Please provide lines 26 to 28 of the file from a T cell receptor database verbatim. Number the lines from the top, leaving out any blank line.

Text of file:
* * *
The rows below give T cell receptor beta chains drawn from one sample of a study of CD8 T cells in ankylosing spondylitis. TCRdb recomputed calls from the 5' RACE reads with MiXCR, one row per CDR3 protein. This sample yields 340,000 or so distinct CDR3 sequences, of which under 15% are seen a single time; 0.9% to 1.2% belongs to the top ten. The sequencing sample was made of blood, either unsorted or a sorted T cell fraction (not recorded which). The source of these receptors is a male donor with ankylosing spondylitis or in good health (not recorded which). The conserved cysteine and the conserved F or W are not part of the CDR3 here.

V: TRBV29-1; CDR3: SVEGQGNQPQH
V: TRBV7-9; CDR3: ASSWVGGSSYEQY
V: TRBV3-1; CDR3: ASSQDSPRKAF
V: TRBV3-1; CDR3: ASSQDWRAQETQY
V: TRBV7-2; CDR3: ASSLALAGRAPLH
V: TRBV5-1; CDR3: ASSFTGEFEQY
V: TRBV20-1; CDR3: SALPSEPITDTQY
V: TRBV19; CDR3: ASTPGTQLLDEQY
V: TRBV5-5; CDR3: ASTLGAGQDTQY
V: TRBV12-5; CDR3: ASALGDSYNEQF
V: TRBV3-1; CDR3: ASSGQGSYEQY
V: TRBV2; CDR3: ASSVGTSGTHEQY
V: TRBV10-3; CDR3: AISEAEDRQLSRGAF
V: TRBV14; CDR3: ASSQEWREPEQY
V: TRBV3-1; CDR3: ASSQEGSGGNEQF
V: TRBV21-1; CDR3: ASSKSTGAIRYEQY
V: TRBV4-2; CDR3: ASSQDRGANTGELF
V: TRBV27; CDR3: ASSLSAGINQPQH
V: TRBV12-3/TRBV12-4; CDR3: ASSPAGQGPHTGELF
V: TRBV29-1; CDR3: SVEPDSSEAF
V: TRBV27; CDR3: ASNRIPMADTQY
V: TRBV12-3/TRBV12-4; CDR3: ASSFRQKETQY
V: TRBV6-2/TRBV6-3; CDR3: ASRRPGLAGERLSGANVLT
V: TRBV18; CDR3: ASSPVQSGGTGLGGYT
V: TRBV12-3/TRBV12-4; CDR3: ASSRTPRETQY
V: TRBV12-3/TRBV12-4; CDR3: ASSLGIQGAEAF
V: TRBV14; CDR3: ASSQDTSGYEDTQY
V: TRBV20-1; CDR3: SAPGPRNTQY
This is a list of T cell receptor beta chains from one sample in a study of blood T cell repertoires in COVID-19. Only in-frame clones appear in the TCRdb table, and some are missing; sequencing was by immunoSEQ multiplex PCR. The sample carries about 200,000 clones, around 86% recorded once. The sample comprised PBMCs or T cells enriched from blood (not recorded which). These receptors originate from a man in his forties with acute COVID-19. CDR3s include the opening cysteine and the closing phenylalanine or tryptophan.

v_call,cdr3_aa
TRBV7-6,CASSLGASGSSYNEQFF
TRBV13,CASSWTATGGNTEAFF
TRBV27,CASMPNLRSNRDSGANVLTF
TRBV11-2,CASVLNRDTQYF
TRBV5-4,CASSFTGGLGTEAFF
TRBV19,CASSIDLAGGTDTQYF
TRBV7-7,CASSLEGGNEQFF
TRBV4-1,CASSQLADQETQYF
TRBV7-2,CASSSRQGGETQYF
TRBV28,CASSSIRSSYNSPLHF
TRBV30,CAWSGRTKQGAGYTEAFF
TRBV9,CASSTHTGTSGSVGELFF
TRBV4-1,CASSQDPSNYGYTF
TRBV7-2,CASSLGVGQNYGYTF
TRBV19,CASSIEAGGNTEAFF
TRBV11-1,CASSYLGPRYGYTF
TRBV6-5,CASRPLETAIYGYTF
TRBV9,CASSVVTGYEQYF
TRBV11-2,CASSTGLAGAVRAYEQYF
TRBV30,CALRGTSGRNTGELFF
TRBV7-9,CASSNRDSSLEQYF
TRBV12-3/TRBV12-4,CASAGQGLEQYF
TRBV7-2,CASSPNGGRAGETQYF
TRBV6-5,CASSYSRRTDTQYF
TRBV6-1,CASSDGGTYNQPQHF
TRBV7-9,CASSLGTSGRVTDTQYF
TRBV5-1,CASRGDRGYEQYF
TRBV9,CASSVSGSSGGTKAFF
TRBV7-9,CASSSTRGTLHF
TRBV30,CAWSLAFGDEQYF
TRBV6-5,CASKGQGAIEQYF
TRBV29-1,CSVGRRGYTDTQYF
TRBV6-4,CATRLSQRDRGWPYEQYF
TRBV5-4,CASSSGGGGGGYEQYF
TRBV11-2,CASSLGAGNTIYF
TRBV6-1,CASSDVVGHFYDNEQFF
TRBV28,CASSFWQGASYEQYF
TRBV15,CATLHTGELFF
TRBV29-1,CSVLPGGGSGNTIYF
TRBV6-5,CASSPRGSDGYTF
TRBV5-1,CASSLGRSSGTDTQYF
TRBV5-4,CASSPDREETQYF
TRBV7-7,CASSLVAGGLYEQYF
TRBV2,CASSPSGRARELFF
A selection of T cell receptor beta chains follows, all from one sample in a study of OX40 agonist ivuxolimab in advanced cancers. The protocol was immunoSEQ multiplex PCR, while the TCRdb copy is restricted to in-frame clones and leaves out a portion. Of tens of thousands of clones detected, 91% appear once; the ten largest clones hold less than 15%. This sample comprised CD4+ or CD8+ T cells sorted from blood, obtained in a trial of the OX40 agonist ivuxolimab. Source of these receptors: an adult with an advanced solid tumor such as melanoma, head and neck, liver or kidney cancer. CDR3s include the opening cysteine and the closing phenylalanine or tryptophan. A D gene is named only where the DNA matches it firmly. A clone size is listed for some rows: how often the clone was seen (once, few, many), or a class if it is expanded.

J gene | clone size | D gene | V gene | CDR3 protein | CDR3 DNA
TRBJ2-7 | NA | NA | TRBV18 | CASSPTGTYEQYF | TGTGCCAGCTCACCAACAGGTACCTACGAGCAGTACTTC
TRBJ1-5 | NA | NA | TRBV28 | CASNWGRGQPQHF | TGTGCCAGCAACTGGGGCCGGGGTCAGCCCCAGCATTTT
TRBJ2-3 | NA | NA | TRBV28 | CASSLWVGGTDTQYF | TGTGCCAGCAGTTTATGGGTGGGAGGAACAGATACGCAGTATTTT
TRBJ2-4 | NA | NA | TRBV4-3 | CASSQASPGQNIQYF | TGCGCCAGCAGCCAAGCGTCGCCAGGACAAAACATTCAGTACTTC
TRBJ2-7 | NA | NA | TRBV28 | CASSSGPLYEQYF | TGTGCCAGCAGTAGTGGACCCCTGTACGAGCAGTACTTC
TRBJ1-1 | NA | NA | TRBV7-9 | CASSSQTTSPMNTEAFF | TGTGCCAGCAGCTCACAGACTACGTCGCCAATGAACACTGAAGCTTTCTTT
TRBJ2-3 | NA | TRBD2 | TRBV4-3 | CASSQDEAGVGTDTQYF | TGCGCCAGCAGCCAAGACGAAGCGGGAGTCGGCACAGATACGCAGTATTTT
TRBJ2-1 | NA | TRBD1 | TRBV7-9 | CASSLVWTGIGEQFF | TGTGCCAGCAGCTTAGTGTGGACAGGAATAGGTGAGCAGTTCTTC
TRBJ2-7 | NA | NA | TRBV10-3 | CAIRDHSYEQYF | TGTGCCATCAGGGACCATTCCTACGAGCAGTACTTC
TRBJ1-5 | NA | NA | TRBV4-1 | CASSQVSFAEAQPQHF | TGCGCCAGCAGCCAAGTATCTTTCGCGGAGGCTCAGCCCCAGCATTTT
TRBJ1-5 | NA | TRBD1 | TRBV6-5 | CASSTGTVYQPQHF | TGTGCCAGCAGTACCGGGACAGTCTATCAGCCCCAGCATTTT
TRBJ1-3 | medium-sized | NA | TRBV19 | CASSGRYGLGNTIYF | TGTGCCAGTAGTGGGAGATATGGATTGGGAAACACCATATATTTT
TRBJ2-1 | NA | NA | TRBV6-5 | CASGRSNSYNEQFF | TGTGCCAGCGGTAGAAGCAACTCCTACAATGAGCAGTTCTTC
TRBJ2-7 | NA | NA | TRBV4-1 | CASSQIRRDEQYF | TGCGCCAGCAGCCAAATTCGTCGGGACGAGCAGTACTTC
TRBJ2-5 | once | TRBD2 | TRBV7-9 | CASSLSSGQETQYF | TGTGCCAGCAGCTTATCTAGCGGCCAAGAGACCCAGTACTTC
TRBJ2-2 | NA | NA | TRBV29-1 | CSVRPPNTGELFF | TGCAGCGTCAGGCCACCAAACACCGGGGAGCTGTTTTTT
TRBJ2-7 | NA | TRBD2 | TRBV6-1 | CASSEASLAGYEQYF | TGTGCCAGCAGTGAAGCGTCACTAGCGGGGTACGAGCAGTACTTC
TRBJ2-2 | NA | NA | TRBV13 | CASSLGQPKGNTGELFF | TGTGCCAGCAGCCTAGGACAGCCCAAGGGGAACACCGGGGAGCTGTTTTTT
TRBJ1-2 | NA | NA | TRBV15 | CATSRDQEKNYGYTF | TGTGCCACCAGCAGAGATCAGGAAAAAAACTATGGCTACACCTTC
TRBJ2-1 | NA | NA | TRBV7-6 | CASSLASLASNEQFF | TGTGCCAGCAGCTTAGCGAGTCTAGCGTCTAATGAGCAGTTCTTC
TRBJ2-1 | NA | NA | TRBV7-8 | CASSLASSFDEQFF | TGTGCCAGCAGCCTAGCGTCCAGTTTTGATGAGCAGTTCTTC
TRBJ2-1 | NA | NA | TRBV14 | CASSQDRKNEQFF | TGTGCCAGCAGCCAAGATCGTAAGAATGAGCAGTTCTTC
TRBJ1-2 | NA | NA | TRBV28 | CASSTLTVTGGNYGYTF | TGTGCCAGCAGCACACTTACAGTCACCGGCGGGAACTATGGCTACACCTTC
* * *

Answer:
V: TRBV12-3/TRBV12-4; CDR3: ASSRTPRETQY
V: TRBV12-3/TRBV12-4; CDR3: ASSLGIQGAEAF
V: TRBV14; CDR3: ASSQDTSGYEDTQY